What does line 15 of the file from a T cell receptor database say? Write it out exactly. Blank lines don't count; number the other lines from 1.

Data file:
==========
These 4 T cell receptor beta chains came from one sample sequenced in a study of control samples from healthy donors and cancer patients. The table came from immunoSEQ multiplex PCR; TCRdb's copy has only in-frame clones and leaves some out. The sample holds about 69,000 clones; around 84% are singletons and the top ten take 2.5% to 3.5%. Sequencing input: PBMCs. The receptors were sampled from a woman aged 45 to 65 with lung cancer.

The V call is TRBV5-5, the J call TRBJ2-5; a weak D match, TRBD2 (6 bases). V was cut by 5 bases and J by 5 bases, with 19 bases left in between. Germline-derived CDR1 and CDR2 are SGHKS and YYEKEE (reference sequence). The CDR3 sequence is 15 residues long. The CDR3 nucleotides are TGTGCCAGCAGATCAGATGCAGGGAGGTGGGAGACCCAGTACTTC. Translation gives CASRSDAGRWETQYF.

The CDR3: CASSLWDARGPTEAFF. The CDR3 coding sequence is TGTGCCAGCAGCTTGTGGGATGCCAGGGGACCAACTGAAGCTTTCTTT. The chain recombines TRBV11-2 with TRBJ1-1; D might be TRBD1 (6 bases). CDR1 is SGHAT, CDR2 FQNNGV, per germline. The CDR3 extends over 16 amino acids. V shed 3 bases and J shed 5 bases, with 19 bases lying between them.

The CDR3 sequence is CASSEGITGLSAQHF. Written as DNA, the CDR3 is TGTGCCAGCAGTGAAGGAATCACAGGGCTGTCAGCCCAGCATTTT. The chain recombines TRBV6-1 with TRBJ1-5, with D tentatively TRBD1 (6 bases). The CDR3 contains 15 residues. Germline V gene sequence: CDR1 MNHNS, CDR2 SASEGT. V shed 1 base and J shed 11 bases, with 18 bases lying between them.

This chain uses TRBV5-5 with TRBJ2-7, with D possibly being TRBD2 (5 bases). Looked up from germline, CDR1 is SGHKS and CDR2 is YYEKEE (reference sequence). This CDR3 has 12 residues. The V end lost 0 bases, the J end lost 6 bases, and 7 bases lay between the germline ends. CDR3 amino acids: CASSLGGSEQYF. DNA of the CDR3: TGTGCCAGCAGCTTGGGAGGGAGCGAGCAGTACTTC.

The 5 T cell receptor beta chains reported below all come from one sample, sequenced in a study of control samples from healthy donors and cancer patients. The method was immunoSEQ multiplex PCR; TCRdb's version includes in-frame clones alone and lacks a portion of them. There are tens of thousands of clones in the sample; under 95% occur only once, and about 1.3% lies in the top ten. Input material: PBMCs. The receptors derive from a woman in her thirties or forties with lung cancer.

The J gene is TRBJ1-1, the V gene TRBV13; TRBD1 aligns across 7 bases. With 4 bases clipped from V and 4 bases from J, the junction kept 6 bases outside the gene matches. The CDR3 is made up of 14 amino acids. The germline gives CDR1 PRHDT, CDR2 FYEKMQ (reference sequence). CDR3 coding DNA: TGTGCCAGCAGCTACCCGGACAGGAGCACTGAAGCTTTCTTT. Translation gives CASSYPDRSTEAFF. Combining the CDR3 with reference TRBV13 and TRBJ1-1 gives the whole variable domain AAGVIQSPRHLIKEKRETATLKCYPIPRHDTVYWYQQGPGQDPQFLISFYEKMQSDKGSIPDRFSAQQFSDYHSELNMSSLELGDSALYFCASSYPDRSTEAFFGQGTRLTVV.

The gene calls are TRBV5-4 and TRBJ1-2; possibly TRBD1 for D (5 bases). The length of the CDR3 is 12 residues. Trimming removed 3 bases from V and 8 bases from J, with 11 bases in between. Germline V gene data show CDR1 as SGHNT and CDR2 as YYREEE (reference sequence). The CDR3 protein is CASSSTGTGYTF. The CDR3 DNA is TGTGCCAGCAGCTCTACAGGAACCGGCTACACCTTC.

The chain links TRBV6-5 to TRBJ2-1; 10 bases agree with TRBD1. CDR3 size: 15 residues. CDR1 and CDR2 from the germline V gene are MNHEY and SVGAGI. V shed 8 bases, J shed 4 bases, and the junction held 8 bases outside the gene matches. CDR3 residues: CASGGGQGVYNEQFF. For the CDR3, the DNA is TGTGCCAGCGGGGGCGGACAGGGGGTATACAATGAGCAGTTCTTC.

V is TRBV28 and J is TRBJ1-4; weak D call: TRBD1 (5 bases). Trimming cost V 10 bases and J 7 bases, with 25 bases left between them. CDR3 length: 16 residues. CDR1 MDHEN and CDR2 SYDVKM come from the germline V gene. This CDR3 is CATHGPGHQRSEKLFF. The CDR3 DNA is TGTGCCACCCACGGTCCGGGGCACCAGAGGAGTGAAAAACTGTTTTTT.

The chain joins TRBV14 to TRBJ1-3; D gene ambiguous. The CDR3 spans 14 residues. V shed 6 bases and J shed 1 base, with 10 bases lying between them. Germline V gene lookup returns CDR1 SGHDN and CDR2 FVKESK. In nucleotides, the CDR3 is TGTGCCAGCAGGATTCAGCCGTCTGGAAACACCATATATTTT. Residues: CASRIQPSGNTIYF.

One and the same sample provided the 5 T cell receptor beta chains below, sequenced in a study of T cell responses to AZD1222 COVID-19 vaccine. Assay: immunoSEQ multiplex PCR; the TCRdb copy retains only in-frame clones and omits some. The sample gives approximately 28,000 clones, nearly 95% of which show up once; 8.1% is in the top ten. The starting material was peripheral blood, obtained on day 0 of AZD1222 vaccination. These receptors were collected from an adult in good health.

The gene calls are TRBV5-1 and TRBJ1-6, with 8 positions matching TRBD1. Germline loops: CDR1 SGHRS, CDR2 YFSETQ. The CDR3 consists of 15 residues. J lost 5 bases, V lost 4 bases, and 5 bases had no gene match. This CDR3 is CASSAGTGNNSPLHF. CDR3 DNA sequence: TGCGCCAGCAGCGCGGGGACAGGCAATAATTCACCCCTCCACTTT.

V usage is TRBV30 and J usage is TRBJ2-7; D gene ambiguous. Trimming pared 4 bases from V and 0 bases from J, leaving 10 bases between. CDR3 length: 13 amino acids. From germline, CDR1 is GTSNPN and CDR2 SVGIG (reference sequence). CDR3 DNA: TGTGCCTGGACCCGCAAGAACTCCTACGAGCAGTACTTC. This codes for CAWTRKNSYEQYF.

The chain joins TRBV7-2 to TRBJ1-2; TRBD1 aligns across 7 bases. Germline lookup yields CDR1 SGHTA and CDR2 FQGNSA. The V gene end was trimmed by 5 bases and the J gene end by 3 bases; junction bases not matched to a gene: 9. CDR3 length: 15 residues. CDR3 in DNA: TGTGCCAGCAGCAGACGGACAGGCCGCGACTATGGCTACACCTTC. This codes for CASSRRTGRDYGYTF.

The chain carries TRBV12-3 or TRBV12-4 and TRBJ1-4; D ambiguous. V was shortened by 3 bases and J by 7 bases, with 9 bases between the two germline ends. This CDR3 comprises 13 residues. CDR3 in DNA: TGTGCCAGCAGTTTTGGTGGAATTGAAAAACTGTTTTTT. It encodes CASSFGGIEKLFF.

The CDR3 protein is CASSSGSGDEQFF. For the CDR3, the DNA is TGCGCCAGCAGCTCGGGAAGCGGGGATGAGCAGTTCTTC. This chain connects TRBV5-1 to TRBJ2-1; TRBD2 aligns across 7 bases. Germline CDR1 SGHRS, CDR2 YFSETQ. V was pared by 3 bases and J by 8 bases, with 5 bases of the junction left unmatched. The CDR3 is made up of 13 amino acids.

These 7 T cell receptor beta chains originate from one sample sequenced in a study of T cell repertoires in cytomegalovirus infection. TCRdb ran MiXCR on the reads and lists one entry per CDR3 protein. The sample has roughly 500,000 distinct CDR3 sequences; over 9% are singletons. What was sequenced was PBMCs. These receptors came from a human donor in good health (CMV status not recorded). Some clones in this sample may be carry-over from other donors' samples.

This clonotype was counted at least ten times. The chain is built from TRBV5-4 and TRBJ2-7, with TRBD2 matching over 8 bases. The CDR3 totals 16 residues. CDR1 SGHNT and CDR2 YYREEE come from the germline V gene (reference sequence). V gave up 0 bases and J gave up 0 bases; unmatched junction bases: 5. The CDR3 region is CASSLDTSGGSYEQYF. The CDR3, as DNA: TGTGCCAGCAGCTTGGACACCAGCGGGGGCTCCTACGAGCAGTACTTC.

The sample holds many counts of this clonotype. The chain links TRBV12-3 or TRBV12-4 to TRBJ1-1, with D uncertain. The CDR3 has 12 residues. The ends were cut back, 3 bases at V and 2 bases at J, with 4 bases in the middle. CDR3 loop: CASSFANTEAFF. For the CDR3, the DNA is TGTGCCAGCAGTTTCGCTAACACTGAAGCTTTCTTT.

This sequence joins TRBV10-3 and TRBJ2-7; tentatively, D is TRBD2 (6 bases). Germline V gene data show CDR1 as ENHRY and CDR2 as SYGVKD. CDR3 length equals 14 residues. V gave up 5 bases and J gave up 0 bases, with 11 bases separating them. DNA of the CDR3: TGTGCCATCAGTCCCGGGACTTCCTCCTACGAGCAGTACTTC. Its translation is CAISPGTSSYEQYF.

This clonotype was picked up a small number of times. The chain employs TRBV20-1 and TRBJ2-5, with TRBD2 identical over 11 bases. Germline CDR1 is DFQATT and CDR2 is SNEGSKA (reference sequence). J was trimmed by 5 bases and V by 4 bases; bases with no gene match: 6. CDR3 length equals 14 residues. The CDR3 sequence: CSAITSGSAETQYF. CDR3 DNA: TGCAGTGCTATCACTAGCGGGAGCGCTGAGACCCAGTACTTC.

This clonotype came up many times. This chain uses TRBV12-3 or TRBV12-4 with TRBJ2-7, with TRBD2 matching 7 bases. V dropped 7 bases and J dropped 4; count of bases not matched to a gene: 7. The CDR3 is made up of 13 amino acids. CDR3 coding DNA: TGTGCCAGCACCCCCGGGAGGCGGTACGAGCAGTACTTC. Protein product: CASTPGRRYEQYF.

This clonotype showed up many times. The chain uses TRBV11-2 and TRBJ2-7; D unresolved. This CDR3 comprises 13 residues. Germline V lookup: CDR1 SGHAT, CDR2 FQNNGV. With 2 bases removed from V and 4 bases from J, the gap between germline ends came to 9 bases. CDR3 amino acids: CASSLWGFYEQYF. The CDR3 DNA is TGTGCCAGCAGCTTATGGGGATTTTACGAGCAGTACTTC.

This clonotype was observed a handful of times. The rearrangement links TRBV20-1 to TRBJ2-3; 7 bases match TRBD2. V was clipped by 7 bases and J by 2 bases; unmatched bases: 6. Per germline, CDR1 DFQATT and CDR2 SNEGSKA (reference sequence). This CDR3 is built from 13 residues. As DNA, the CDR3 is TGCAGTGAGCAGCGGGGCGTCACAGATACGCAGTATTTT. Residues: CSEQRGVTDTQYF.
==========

The chain joins TRBV7-2 to TRBJ1-2; TRBD1 aligns across 7 bases. Germline lookup yields CDR1 SGHTA and CDR2 FQGNSA. The V gene end was trimmed by 5 bases and the J gene end by 3 bases; junction bases not matched to a gene: 9. CDR3 length: 15 residues. CDR3 in DNA: TGTGCCAGCAGCAGACGGACAGGCCGCGACTATGGCTACACCTTC. This codes for CASSRRTGRDYGYTF.